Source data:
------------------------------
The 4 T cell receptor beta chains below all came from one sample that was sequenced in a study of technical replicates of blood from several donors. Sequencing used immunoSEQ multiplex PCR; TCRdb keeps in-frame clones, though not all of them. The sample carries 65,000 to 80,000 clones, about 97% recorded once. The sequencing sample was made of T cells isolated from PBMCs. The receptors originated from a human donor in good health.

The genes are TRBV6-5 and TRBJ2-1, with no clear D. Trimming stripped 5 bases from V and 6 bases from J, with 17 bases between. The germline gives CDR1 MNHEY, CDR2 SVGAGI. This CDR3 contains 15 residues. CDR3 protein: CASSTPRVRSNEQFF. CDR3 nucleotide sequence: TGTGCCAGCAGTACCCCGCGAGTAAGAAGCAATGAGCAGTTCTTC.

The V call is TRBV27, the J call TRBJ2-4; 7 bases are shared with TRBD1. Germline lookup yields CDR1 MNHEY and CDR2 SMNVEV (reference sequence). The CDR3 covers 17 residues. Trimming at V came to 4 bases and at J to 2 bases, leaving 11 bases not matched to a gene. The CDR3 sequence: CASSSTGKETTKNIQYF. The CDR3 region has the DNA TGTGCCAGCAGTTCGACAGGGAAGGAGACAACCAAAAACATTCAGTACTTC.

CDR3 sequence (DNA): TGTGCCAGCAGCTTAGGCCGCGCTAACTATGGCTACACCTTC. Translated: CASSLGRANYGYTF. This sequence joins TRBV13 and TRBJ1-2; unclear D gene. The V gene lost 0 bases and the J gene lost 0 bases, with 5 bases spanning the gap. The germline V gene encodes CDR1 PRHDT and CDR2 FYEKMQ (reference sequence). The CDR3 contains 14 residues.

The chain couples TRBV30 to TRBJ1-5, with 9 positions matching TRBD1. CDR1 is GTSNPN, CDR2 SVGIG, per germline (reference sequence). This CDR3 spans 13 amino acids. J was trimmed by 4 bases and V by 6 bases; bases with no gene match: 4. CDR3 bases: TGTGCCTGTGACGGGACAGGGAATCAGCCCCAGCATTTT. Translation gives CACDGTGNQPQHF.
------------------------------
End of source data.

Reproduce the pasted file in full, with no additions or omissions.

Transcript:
The 4 T cell receptor beta chains below all came from one sample that was sequenced in a study of technical replicates of blood from several donors. Sequencing used immunoSEQ multiplex PCR; TCRdb keeps in-frame clones, though not all of them. The sample carries 65,000 to 80,000 clones, about 97% recorded once. The sequencing sample was made of T cells isolated from PBMCs. The receptors originated from a human donor in good health.

The genes are TRBV6-5 and TRBJ2-1, with no clear D. Trimming stripped 5 bases from V and 6 bases from J, with 17 bases between. The germline gives CDR1 MNHEY, CDR2 SVGAGI. This CDR3 contains 15 residues. CDR3 protein: CASSTPRVRSNEQFF. CDR3 nucleotide sequence: TGTGCCAGCAGTACCCCGCGAGTAAGAAGCAATGAGCAGTTCTTC.

The V call is TRBV27, the J call TRBJ2-4; 7 bases are shared with TRBD1. Germline lookup yields CDR1 MNHEY and CDR2 SMNVEV (reference sequence). The CDR3 covers 17 residues. Trimming at V came to 4 bases and at J to 2 bases, leaving 11 bases not matched to a gene. The CDR3 sequence: CASSSTGKETTKNIQYF. The CDR3 region has the DNA TGTGCCAGCAGTTCGACAGGGAAGGAGACAACCAAAAACATTCAGTACTTC.

CDR3 sequence (DNA): TGTGCCAGCAGCTTAGGCCGCGCTAACTATGGCTACACCTTC. Translated: CASSLGRANYGYTF. This sequence joins TRBV13 and TRBJ1-2; unclear D gene. The V gene lost 0 bases and the J gene lost 0 bases, with 5 bases spanning the gap. The germline V gene encodes CDR1 PRHDT and CDR2 FYEKMQ (reference sequence). The CDR3 contains 14 residues.

The chain couples TRBV30 to TRBJ1-5, with 9 positions matching TRBD1. CDR1 is GTSNPN, CDR2 SVGIG, per germline (reference sequence). This CDR3 spans 13 amino acids. J was trimmed by 4 bases and V by 6 bases; bases with no gene match: 4. CDR3 bases: TGTGCCTGTGACGGGACAGGGAATCAGCCCCAGCATTTT. Translation gives CACDGTGNQPQHF.